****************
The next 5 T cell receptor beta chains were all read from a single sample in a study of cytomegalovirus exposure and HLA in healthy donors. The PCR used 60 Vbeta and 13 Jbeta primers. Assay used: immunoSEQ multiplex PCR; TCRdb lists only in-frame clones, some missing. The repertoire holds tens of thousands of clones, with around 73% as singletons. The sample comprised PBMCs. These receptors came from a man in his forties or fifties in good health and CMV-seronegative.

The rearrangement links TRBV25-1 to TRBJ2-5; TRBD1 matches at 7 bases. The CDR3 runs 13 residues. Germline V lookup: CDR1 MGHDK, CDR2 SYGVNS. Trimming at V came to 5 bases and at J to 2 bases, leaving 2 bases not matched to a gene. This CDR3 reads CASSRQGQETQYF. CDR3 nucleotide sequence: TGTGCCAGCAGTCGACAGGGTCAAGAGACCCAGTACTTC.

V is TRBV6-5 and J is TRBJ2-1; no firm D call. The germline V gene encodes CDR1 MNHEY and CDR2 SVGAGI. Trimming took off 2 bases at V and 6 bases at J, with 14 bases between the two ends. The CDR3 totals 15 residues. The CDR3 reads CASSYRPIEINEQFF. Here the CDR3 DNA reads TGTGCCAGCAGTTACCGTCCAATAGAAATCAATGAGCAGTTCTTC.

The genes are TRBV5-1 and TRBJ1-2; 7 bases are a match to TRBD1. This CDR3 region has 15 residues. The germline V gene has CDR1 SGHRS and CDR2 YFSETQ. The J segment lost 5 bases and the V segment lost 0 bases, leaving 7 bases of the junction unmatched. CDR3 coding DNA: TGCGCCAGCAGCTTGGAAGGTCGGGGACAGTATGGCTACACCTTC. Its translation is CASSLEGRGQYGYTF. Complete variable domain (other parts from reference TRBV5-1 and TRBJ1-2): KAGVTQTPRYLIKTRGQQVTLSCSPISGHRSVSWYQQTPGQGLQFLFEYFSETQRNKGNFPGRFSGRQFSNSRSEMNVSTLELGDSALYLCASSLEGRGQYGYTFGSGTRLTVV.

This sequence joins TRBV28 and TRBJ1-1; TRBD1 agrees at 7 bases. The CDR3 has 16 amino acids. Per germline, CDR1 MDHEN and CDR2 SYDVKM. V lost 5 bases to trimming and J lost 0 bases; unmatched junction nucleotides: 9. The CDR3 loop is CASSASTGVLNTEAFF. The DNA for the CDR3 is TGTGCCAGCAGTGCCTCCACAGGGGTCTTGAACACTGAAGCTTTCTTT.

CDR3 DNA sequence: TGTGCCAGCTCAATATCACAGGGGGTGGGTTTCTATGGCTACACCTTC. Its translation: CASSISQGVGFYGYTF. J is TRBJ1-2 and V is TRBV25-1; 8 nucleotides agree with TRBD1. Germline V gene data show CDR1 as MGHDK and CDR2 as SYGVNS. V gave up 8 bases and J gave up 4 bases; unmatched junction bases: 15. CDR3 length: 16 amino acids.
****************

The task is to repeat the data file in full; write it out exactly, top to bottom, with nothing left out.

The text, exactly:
The next 5 T cell receptor beta chains were all read from a single sample in a study of cytomegalovirus exposure and HLA in healthy donors. The PCR used 60 Vbeta and 13 Jbeta primers. Assay used: immunoSEQ multiplex PCR; TCRdb lists only in-frame clones, some missing. The repertoire holds tens of thousands of clones, with around 73% as singletons. The sample comprised PBMCs. These receptors came from a man in his forties or fifties in good health and CMV-seronegative.

The rearrangement links TRBV25-1 to TRBJ2-5; TRBD1 matches at 7 bases. The CDR3 runs 13 residues. Germline V lookup: CDR1 MGHDK, CDR2 SYGVNS. Trimming at V came to 5 bases and at J to 2 bases, leaving 2 bases not matched to a gene. This CDR3 reads CASSRQGQETQYF. CDR3 nucleotide sequence: TGTGCCAGCAGTCGACAGGGTCAAGAGACCCAGTACTTC.

V is TRBV6-5 and J is TRBJ2-1; no firm D call. The germline V gene encodes CDR1 MNHEY and CDR2 SVGAGI. Trimming took off 2 bases at V and 6 bases at J, with 14 bases between the two ends. The CDR3 totals 15 residues. The CDR3 reads CASSYRPIEINEQFF. Here the CDR3 DNA reads TGTGCCAGCAGTTACCGTCCAATAGAAATCAATGAGCAGTTCTTC.

The genes are TRBV5-1 and TRBJ1-2; 7 bases are a match to TRBD1. This CDR3 region has 15 residues. The germline V gene has CDR1 SGHRS and CDR2 YFSETQ. The J segment lost 5 bases and the V segment lost 0 bases, leaving 7 bases of the junction unmatched. CDR3 coding DNA: TGCGCCAGCAGCTTGGAAGGTCGGGGACAGTATGGCTACACCTTC. Its translation is CASSLEGRGQYGYTF. Complete variable domain (other parts from reference TRBV5-1 and TRBJ1-2): KAGVTQTPRYLIKTRGQQVTLSCSPISGHRSVSWYQQTPGQGLQFLFEYFSETQRNKGNFPGRFSGRQFSNSRSEMNVSTLELGDSALYLCASSLEGRGQYGYTFGSGTRLTVV.

This sequence joins TRBV28 and TRBJ1-1; TRBD1 agrees at 7 bases. The CDR3 has 16 amino acids. Per germline, CDR1 MDHEN and CDR2 SYDVKM. V lost 5 bases to trimming and J lost 0 bases; unmatched junction nucleotides: 9. The CDR3 loop is CASSASTGVLNTEAFF. The DNA for the CDR3 is TGTGCCAGCAGTGCCTCCACAGGGGTCTTGAACACTGAAGCTTTCTTT.

CDR3 DNA sequence: TGTGCCAGCTCAATATCACAGGGGGTGGGTTTCTATGGCTACACCTTC. Its translation: CASSISQGVGFYGYTF. J is TRBJ1-2 and V is TRBV25-1; 8 nucleotides agree with TRBD1. Germline V gene data show CDR1 as MGHDK and CDR2 as SYGVNS. V gave up 8 bases and J gave up 4 bases; unmatched junction bases: 15. CDR3 length: 16 amino acids.